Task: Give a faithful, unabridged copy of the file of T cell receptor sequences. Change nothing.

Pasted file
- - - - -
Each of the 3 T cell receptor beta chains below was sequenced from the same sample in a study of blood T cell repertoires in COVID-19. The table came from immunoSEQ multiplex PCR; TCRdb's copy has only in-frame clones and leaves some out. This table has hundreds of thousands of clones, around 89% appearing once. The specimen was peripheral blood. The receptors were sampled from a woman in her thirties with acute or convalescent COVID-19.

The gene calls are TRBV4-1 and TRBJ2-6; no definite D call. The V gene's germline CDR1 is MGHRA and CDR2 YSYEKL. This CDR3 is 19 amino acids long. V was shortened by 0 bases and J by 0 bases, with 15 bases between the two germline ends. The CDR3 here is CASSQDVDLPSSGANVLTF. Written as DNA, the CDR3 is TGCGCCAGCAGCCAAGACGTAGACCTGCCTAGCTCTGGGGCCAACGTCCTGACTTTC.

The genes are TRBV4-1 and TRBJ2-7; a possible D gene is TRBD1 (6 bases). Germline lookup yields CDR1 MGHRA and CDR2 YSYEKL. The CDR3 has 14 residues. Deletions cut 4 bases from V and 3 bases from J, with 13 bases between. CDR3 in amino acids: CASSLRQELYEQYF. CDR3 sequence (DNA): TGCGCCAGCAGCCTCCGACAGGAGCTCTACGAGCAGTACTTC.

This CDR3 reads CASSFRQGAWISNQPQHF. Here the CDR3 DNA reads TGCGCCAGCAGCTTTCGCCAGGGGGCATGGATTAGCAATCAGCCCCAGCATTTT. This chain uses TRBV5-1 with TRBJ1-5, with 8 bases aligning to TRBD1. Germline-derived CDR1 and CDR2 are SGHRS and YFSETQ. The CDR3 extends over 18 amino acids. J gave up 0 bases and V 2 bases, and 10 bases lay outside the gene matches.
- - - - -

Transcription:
Each of the 3 T cell receptor beta chains below was sequenced from the same sample in a study of blood T cell repertoires in COVID-19. The table came from immunoSEQ multiplex PCR; TCRdb's copy has only in-frame clones and leaves some out. This table has hundreds of thousands of clones, around 89% appearing once. The specimen was peripheral blood. The receptors were sampled from a woman in her thirties with acute or convalescent COVID-19.

The gene calls are TRBV4-1 and TRBJ2-6; no definite D call. The V gene's germline CDR1 is MGHRA and CDR2 YSYEKL. This CDR3 is 19 amino acids long. V was shortened by 0 bases and J by 0 bases, with 15 bases between the two germline ends. The CDR3 here is CASSQDVDLPSSGANVLTF. Written as DNA, the CDR3 is TGCGCCAGCAGCCAAGACGTAGACCTGCCTAGCTCTGGGGCCAACGTCCTGACTTTC.

The genes are TRBV4-1 and TRBJ2-7; a possible D gene is TRBD1 (6 bases). Germline lookup yields CDR1 MGHRA and CDR2 YSYEKL. The CDR3 has 14 residues. Deletions cut 4 bases from V and 3 bases from J, with 13 bases between. CDR3 in amino acids: CASSLRQELYEQYF. CDR3 sequence (DNA): TGCGCCAGCAGCCTCCGACAGGAGCTCTACGAGCAGTACTTC.

This CDR3 reads CASSFRQGAWISNQPQHF. Here the CDR3 DNA reads TGCGCCAGCAGCTTTCGCCAGGGGGCATGGATTAGCAATCAGCCCCAGCATTTT. This chain uses TRBV5-1 with TRBJ1-5, with 8 bases aligning to TRBD1. Germline-derived CDR1 and CDR2 are SGHRS and YFSETQ. The CDR3 extends over 18 amino acids. J gave up 0 bases and V 2 bases, and 10 bases lay outside the gene matches.